Protest Responses in Contingent Valuation
A significant number of respondents to contingent valuation surveys tend to either state a zero bid, or refuse to state a bid at all, for reasons associated with the process of valuation. These protest responses are routinely removed from contingent valuation samples because it is assumed that they are not indicative of respondents’ ‘true’ values. The censoring of protest responses has led to the emergence of a definitional controversy. One view is that the definition of protest responses and the rules for censoring them are dependent on whether the practitioner conceives of the contingent valuation survey as a market or as a referendum. However, what is not acknowledged is the possibility that protest responses and their meaning may vary according to the type of good being valued, the elicitation format, and the interaction between these elements and external factors. This potential renders the development of unambiguous rules for censoring protest responses difficult. Moreover, when willingness to pay is viewed as a behavioural intention, it becomes important to determine what the responses actually mean. This approach does not assume an interpretative position a priori against which the responses should be judged, but seeks to inform an existing understanding which is inadequate. Copyright Kluwer Academic Publishers 1999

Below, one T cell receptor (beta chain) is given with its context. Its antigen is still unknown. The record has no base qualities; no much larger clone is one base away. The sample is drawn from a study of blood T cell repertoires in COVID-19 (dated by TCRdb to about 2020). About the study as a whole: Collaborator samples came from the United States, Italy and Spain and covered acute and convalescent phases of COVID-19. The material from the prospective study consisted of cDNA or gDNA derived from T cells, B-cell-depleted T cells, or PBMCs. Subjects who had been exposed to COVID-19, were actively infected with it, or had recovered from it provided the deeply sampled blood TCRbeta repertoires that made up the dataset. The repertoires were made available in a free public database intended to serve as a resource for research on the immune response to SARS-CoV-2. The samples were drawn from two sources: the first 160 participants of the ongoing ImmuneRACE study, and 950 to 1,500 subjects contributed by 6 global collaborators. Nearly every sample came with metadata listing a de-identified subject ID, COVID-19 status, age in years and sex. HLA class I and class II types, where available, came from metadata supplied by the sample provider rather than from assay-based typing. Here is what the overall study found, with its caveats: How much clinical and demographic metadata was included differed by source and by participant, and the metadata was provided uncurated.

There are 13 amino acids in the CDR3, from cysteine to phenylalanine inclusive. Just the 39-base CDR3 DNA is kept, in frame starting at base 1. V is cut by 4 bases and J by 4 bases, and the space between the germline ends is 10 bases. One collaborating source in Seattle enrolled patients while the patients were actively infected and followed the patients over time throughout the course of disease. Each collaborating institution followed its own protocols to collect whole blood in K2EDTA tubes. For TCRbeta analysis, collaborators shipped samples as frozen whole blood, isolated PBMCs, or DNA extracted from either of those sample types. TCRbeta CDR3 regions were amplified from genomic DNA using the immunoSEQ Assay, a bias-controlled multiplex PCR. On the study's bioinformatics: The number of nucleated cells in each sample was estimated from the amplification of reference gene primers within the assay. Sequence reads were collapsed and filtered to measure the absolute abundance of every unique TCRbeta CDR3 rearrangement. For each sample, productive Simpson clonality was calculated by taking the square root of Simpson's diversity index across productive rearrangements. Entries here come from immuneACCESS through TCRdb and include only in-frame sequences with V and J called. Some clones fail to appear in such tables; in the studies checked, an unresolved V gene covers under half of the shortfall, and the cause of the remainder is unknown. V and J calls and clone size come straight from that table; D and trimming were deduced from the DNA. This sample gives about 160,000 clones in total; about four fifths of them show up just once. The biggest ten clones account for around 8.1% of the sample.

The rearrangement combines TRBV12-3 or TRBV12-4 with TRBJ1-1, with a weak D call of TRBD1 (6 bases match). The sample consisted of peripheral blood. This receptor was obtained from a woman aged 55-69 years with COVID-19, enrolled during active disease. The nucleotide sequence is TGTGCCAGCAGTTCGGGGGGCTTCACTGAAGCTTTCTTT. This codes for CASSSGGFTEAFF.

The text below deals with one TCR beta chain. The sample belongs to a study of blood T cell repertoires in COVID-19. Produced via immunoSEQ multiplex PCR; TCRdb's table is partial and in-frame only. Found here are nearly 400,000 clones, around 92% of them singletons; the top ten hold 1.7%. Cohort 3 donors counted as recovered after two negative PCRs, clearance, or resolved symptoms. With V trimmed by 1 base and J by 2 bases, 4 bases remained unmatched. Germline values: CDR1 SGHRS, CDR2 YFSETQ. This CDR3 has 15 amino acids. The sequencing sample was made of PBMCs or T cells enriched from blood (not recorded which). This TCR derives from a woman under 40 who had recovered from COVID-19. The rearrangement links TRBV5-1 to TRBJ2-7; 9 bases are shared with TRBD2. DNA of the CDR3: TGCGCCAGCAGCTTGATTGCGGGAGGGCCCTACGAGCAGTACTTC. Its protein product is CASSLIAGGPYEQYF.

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Volume (Year): 14 (1999)
Issue (Month): 1 (July)
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